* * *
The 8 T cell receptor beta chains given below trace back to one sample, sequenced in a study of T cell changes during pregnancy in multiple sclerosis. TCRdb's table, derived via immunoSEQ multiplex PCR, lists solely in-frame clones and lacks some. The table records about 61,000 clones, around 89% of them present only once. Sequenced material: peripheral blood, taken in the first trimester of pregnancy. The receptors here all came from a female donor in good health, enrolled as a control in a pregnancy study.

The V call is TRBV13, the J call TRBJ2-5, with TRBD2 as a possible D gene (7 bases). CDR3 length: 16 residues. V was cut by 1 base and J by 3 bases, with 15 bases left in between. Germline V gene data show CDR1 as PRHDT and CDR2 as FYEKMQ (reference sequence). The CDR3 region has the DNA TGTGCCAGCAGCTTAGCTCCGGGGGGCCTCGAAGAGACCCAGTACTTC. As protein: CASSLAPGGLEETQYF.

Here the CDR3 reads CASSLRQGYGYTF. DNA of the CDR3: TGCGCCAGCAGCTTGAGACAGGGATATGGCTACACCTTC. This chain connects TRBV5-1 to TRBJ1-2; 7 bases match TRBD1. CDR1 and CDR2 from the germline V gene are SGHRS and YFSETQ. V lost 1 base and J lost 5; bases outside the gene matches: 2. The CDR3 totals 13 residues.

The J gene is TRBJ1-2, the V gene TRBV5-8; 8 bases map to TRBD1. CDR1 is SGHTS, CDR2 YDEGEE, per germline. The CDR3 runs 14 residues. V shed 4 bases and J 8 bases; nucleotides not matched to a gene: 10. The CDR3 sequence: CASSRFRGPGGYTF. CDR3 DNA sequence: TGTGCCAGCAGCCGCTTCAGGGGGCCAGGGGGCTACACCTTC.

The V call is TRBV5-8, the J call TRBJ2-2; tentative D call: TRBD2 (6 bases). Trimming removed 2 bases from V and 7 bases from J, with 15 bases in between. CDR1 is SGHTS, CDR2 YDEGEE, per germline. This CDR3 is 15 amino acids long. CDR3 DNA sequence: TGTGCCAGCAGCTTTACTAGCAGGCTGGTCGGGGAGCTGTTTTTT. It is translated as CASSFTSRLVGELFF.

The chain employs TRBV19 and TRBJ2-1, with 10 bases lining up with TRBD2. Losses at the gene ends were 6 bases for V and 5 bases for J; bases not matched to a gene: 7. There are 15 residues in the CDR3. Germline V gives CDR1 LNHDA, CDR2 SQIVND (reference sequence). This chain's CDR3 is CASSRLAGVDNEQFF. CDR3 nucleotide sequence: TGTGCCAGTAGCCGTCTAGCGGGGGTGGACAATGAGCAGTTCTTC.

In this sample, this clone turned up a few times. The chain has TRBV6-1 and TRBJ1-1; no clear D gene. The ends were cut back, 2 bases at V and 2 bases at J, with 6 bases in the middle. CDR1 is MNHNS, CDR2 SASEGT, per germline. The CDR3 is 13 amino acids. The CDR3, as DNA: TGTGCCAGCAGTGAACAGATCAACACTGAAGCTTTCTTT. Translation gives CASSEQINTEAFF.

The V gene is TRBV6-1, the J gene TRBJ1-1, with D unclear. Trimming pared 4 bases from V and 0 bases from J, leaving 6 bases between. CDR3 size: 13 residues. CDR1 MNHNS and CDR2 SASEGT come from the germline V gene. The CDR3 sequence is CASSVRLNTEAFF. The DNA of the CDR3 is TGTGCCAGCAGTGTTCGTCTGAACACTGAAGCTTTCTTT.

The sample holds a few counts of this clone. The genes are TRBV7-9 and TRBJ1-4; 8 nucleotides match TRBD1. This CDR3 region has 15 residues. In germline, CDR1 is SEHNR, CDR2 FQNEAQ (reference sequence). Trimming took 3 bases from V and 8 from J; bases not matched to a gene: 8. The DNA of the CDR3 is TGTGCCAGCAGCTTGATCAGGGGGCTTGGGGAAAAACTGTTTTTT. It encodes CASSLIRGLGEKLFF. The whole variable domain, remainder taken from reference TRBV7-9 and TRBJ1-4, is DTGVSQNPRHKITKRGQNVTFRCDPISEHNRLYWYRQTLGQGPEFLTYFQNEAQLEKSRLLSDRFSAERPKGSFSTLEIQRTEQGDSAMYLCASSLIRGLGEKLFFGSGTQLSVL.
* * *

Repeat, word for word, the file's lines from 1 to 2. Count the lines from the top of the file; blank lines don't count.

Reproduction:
The 8 T cell receptor beta chains given below trace back to one sample, sequenced in a study of T cell changes during pregnancy in multiple sclerosis. TCRdb's table, derived via immunoSEQ multiplex PCR, lists solely in-frame clones and lacks some. The table records about 61,000 clones, around 89% of them present only once. Sequenced material: peripheral blood, taken in the first trimester of pregnancy. The receptors here all came from a female donor in good health, enrolled as a control in a pregnancy study.

The V call is TRBV13, the J call TRBJ2-5, with TRBD2 as a possible D gene (7 bases). CDR3 length: 16 residues. V was cut by 1 base and J by 3 bases, with 15 bases left in between. Germline V gene data show CDR1 as PRHDT and CDR2 as FYEKMQ (reference sequence). The CDR3 region has the DNA TGTGCCAGCAGCTTAGCTCCGGGGGGCCTCGAAGAGACCCAGTACTTC. As protein: CASSLAPGGLEETQYF.